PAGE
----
• In terms of family planning, the MTX half-life is 3-10 hours and in 24 hours it is undetectable but should be stopped 12 weeks prior to conception in females. In males there is no mutagenic or teratogenic effect and there is no evidence that MTX needs to be discontinued.
  • Before MTX initiation:
    • Consider risk factors: obesity, diabetes, liver and renal disease, alcohol intake, family planning, etc.
    • Screen patients: complete blood count, liver and renal function tests, hepatitis C and hepatitis B virus, IGRA (Interferon Gamma Release Assay, used to screen for tuberculosis), chest X-ray, transient elastography (pregnancy).
  • Start MTX:
    • Starting dose: 15 mg/week SC + folic acid 3 or 4 mg 1x/week.
  • Maintenance:
    • Monitor side effects: complete blood count (1 week), liver and renal function tests, chest X-ray (every 2 weeks, then 2-3 months), transient elastography (every 1-2 years).
    • Adjust dose (up to 25 mg).
  • MTX has shown a consistent efficacy in clinical trials [3], and around 40% of patients reach PASI 75 by week 12- week 16 [4).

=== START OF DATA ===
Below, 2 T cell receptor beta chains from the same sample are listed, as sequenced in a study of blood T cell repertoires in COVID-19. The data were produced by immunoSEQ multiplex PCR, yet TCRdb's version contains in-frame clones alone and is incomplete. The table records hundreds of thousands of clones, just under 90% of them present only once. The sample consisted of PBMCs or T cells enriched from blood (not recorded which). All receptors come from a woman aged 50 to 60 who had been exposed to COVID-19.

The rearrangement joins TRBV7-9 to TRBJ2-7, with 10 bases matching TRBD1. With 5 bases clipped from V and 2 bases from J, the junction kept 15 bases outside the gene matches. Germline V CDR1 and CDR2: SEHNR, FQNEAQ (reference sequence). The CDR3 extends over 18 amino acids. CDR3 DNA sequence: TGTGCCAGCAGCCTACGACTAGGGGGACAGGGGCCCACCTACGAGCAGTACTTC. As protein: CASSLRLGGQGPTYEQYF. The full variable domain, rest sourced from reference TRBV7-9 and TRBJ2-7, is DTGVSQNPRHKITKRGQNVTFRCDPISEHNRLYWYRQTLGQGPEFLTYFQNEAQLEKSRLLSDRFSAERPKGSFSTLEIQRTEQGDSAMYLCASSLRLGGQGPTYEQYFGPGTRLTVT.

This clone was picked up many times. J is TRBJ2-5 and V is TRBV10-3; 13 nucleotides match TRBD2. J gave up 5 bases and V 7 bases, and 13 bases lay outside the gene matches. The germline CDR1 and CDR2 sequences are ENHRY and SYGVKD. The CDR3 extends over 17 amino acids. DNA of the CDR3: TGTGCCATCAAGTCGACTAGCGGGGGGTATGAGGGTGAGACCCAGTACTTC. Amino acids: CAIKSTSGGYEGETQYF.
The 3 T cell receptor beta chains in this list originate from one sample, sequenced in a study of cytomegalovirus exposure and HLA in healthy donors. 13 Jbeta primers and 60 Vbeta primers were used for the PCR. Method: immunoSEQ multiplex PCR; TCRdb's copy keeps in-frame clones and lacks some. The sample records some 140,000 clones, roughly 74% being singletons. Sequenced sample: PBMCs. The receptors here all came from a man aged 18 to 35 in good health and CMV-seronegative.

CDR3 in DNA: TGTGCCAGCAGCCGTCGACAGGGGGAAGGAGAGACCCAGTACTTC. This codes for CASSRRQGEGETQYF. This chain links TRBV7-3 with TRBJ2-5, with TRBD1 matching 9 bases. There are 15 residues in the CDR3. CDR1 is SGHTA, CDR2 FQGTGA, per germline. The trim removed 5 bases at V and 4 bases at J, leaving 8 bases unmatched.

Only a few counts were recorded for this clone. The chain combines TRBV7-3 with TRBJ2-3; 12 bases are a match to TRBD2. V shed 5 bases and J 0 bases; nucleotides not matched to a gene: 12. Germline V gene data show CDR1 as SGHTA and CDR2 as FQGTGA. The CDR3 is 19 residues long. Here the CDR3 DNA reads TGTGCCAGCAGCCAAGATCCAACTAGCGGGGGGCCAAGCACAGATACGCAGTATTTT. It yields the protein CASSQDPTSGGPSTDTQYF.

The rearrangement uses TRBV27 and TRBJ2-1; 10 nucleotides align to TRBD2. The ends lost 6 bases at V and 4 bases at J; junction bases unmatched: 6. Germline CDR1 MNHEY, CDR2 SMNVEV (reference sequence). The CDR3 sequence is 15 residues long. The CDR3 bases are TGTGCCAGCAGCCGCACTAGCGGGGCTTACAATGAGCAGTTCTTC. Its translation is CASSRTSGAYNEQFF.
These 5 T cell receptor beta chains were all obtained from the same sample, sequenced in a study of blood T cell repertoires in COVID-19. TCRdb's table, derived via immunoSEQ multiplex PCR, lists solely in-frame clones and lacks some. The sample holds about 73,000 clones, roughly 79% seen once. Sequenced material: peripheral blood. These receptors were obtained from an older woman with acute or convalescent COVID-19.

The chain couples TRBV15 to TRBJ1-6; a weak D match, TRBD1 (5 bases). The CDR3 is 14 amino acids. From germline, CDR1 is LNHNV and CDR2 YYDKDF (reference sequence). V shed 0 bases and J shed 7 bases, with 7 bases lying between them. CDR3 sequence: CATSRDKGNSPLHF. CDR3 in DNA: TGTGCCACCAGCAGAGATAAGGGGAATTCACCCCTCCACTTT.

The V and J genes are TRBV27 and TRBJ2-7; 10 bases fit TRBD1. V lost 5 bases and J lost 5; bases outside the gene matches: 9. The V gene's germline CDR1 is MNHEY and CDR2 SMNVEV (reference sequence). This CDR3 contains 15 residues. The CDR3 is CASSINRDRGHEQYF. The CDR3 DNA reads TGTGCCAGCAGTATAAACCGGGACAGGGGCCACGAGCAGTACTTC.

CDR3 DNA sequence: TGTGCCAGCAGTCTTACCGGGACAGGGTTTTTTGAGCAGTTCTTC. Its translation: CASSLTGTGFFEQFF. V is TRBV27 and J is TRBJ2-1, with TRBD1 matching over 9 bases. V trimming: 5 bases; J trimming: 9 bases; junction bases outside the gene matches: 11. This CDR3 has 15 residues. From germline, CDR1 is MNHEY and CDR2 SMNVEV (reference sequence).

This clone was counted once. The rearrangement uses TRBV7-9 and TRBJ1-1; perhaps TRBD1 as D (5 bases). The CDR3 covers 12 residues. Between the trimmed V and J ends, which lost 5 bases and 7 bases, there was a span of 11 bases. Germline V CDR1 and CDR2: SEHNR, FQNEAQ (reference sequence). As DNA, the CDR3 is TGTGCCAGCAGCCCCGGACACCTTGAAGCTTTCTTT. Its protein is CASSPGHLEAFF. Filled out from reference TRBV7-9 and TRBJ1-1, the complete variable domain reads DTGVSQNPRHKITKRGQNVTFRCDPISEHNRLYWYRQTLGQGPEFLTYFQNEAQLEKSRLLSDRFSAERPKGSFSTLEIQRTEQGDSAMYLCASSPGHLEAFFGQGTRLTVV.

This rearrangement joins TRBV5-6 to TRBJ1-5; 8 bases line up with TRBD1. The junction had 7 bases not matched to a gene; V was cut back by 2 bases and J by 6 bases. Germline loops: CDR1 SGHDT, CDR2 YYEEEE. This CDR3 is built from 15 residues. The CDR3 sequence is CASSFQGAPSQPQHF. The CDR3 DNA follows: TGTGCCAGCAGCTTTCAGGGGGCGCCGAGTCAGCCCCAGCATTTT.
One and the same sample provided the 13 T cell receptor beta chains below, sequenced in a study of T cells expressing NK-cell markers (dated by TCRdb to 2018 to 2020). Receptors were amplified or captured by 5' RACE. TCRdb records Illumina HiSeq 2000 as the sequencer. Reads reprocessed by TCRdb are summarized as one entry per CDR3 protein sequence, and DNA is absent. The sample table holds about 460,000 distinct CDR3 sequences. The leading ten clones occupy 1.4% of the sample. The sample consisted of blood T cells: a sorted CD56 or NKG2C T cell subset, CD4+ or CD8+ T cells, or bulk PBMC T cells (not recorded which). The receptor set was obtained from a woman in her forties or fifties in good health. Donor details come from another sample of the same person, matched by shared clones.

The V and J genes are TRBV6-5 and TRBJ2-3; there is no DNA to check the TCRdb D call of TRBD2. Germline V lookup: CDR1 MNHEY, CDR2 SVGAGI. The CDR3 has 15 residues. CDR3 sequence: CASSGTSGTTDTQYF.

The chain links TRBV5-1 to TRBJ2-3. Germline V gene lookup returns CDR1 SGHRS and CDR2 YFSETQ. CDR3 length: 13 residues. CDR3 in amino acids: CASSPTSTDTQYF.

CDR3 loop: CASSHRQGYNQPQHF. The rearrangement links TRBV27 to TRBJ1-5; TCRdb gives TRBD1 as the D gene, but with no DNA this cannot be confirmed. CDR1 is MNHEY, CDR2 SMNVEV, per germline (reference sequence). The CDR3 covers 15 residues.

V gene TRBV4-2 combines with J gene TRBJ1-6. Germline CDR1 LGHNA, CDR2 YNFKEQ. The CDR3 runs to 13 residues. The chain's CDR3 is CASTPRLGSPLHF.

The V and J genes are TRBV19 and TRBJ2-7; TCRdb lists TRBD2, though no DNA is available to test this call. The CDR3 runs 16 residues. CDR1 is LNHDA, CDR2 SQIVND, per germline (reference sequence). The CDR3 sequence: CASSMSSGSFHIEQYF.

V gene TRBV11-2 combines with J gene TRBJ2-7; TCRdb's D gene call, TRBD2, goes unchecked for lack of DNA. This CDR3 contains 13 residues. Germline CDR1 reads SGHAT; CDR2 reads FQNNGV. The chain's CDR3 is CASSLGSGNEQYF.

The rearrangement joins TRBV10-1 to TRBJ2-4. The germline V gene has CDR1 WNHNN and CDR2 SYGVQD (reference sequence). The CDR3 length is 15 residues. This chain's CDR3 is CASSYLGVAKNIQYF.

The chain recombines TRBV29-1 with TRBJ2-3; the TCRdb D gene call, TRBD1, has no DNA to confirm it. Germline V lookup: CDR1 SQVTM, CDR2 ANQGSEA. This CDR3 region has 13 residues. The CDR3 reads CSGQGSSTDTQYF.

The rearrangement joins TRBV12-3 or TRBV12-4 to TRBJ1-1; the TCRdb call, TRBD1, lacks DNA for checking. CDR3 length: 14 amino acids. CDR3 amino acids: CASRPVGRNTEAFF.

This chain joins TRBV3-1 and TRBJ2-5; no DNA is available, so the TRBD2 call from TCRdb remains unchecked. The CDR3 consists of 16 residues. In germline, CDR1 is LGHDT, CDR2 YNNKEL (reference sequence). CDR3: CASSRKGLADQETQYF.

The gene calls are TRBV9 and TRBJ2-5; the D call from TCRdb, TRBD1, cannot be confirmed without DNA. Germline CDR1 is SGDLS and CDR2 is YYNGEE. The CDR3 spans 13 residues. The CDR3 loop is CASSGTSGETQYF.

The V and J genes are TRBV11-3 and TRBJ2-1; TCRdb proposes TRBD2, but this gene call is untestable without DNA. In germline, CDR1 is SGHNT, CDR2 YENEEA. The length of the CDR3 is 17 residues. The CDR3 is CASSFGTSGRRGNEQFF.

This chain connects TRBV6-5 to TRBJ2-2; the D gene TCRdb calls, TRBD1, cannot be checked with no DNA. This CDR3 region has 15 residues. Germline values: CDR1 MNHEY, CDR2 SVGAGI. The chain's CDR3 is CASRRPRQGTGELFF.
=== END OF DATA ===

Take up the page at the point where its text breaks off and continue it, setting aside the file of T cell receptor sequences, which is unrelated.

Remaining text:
• The METOP trial proved however that an intensified dosing schedule (17.5 mg/week + dose escalation up to 22.5 mg/week) of subcutaneous (SC) MTX provides better therapeutic results [5). However, there was no direct oral vs. SC comparison in PsO.
  • Efficacy measurements should begin at week 8 and for non-responders (PASI <50) dosage should be increased. If there is no response at week 12 the patient is a likely non-responder. The maximum MTX efficacy is at week 16 [6].
  • The prediction of MTX treatment success has been associated with serum Ca2 level [7], but there is no evidence yet to suggest whether increasing the serum Ca2 levels prior to treatment increases MTX efficacy, HLA-Cw6 positivity and FOXP3 [8].